Jingbo Ye

SMU physicists celebrate Nobel Prize for discovery of Higgs boson “god particle”

SMU joins nearly 2,000 physicists from U.S. institutions — including 89 U.S. universities and seven U.S. DOE labs — that participate in discovery experiments Book a live interview To book a live or taped interview with Ryszard Stroynowski in the … Continue reading

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Observed! SMU’s LHC physicists confirm new particle; Higgs ‘God particle’ opens new frontier of exploration

Physicists from SMU and around the globe were euphoric Wednesday with the historic revelation that a new particle consistent with the Higgs boson “God” particle has been observed.

Described as a great triumph for science, the observation is the biggest physics discovery of the last 50 years and opens up what SMU scientists say is a vast new frontier for more research. Continue reading

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Fiber-optic data link, now with DOE funding, is critical in the hunt for Big Bang’s “God” particle

A tiny optoelectronic module designed in part by SMU physicists plays a big role in the world’s largest physics experiment at CERN in Switzerland, where scientists are searching for the Higgs boson, the “God” particle.

The module, a fiber-optic transmitter, sends the flood of raw data from the Large Hadron Collider’s ATLAS experiment to offsite computer farms, where thousands of physicists around the world can analyze it. Continue reading

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SMU physicists at CERN find hints of long sought after Higgs boson — dubbed the fundamental “God” particle

In a giant game of hide and seek, physicists say there are indications they finally may have found evidence of the long sought after fundamental particle called the Higgs boson.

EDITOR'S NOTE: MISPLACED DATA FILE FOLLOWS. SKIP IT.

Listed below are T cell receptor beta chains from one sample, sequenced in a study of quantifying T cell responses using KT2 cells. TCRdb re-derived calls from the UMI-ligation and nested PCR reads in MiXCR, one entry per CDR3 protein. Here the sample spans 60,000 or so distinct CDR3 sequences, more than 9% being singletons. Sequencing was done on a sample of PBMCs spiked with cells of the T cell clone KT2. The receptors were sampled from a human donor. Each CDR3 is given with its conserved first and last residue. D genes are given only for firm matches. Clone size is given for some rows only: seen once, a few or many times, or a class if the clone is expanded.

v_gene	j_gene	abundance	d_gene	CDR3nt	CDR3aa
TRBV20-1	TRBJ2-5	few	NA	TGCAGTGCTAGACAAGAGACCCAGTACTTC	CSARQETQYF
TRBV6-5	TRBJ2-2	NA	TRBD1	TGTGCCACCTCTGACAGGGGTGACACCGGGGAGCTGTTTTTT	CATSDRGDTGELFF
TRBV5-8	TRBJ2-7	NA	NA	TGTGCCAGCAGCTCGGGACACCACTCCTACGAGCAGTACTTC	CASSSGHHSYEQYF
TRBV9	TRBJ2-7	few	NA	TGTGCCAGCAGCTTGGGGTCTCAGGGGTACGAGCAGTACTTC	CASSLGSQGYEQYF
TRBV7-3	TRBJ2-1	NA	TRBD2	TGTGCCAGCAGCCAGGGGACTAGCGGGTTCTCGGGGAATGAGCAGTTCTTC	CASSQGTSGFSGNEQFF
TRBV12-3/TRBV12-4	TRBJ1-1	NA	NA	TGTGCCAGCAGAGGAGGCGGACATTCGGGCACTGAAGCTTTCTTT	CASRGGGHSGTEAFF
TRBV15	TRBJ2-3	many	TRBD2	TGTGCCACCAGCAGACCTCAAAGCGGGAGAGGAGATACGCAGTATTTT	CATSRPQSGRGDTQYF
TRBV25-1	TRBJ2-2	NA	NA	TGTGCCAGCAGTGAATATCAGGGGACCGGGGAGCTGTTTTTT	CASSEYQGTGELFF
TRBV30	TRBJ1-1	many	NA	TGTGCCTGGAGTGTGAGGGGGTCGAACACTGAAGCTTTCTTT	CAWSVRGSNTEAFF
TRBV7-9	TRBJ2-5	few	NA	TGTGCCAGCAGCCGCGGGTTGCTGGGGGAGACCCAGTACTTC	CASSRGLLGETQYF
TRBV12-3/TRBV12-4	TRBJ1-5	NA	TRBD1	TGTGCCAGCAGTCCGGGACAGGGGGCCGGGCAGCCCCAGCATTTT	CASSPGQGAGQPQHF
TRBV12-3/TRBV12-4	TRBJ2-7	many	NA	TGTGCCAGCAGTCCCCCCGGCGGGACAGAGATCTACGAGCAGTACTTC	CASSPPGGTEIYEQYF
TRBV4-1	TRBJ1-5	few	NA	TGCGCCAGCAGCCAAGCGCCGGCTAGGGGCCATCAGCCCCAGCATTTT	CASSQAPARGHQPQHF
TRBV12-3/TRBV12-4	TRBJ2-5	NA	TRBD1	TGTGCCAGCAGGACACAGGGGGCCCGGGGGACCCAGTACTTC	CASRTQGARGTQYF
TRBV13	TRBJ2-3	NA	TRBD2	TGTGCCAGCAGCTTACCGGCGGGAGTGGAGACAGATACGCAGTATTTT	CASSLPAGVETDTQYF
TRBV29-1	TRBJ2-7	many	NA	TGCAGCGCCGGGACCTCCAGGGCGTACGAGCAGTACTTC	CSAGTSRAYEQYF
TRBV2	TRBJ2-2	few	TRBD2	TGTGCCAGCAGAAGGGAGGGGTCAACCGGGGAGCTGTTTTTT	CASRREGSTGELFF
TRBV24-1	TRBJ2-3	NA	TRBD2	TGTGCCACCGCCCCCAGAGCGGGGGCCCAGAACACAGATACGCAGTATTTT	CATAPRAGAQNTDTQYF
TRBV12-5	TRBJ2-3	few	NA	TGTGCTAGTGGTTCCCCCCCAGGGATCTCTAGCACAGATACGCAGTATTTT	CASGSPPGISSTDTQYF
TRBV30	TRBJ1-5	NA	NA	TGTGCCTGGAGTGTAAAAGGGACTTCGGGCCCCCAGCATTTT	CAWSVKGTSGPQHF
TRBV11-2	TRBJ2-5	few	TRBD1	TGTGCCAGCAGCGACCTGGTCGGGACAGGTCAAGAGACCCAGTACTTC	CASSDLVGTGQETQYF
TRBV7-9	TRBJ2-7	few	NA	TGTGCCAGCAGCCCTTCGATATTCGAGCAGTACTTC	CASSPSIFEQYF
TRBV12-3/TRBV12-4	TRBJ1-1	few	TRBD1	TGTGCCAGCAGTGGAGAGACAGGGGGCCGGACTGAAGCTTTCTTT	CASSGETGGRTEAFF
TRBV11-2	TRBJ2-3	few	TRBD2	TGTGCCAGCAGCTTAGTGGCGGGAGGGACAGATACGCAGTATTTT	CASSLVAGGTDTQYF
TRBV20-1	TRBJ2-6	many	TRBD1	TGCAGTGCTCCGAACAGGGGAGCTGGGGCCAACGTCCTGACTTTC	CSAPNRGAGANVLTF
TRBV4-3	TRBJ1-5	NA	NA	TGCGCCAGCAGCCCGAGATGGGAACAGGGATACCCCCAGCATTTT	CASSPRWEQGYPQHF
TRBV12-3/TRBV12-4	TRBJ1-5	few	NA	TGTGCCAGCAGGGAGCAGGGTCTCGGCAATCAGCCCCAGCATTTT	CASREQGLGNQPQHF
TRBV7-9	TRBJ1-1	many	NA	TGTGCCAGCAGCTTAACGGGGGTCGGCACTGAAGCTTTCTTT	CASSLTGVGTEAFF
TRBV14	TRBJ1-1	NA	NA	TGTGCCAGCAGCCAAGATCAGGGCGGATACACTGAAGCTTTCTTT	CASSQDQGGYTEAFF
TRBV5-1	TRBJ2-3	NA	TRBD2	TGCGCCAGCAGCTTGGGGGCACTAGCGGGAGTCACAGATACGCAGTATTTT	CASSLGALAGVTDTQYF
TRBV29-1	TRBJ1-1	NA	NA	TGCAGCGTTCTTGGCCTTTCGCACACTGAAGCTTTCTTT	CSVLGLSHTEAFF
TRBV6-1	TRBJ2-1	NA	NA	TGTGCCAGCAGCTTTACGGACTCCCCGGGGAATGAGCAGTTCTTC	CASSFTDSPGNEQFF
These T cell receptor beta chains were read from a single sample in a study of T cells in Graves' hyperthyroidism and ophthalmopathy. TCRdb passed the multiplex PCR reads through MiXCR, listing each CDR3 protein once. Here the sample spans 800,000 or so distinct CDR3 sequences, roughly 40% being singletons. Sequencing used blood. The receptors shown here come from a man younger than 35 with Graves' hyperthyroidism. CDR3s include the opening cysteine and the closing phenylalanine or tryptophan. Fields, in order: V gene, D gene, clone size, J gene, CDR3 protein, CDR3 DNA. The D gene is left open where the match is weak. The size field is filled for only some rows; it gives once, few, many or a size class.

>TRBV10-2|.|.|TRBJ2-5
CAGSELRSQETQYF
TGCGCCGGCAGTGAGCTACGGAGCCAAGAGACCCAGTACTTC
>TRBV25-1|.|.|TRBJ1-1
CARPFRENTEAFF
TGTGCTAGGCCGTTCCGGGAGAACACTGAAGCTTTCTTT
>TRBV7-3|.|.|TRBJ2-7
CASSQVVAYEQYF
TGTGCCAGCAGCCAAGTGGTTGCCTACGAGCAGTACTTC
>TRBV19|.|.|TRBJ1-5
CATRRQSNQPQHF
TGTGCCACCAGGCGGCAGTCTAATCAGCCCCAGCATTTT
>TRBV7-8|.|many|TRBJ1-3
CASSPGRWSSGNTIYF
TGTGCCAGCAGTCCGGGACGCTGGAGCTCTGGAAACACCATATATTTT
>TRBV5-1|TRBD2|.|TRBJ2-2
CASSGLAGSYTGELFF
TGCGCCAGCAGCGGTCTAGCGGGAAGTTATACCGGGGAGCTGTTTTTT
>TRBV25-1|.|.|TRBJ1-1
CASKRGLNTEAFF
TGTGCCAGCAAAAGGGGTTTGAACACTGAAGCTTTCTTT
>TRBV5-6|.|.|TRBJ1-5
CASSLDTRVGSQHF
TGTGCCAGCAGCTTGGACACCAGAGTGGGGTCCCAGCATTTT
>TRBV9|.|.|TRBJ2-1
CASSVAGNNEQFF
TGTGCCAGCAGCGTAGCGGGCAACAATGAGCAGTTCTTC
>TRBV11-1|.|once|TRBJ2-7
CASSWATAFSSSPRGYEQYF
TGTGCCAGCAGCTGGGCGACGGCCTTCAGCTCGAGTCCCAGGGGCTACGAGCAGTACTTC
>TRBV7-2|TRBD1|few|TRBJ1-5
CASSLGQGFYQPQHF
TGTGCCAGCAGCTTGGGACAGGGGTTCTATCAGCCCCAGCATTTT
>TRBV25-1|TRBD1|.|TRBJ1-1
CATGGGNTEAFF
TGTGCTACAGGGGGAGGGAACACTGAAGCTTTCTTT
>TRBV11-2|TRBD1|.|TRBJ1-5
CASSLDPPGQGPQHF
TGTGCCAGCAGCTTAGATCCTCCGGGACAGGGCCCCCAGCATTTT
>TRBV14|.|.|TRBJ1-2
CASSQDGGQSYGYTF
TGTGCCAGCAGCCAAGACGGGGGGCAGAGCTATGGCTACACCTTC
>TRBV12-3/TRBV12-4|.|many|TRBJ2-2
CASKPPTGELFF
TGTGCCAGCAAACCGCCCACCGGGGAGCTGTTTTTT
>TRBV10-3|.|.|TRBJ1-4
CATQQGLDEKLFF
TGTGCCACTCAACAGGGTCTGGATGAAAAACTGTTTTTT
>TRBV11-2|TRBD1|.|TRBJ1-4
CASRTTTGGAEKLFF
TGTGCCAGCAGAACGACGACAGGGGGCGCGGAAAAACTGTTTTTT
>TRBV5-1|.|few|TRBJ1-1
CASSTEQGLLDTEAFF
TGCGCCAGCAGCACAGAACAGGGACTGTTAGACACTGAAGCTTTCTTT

Researchers at Switzerland-based CERN, the largest high-energy physics experiment in the world, have been seeking the Higgs boson since it was theorized in the 1960s. The so-called “God” particle is believed to play a fundamental role in solving the important mystery of why matter has mass. Continue reading

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Softpedia headlines world’s fastest chip designed by SMU physicists

CERN%20black%20hole%20thumb.jpgThe popular web site Softpedia has written about SMU’s new “world’s fastest integrated circuit” designed for use in the challenging environment of the Large Hadron Collider.

The circuit was designed by physicists in SMU’s Department of Physics specifically for the Liquid Argon Calorimeter, an important ATLAS sub-detector. Continue reading

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New high-speed integrated circuit for world’s biggest physics experiment is fastest of its kind

Jingbo%20Ye%20SMU%20microscope.jpgImagine a tiny integrated circuit so small it must be viewed through a microscope, but so powerful, fast and sturdy it can routinely transmit huge amounts of data at high speed in a highly radioactive environment, where temperatures might fall below an unimaginable 300 degrees F.

Yet despite those challenges, the circuit must dissipate very little heat and — because its location makes routine maintenance impossible — it must be highly reliable. An SMU team of physicists led by Jingbo Ye, an associate professor of physics, not only imagined it — they designed it.
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Before God particle, scientists must learn soul of new machine

Quadrupole%20placement%20in%20LHC%20tunnel%2C5-20-09.jpgAfter a huge success in first testing, followed by a very public meltdown last September, the Large Hadron Collider may be ready for action again as early as June.

But before the science can proceed, the world’s scientists must come to terms with the complex organism they have created, says one project manager.

“We will have to understand the detector first,” says Ryszard Stroynowski, chair and professor of physics at SMU.
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Proton-smasher’s awaited flood of data creates big job for SMU researchers

cern_model.jpgAt 10 p.m. on a Saturday night in April, a handful of SMU scientists continue working at the European Organization for Nuclear Research, called by its acronym CERN, in Geneva, Switzerland. A scattering of lights illuminates the windows in several buildings along the Rue Einstein, where researchers from dozens of countries and hundreds of institutions are combining their expertise on the Large Hadron Collider (LHC) — the biggest physics experiment in history.

Ryszard Stroynowski, chair and professor of physics at SMU, points out each building in succession to a group of visitors. “By October, every light in every one of these windows will be on all night,” he says. Continue reading

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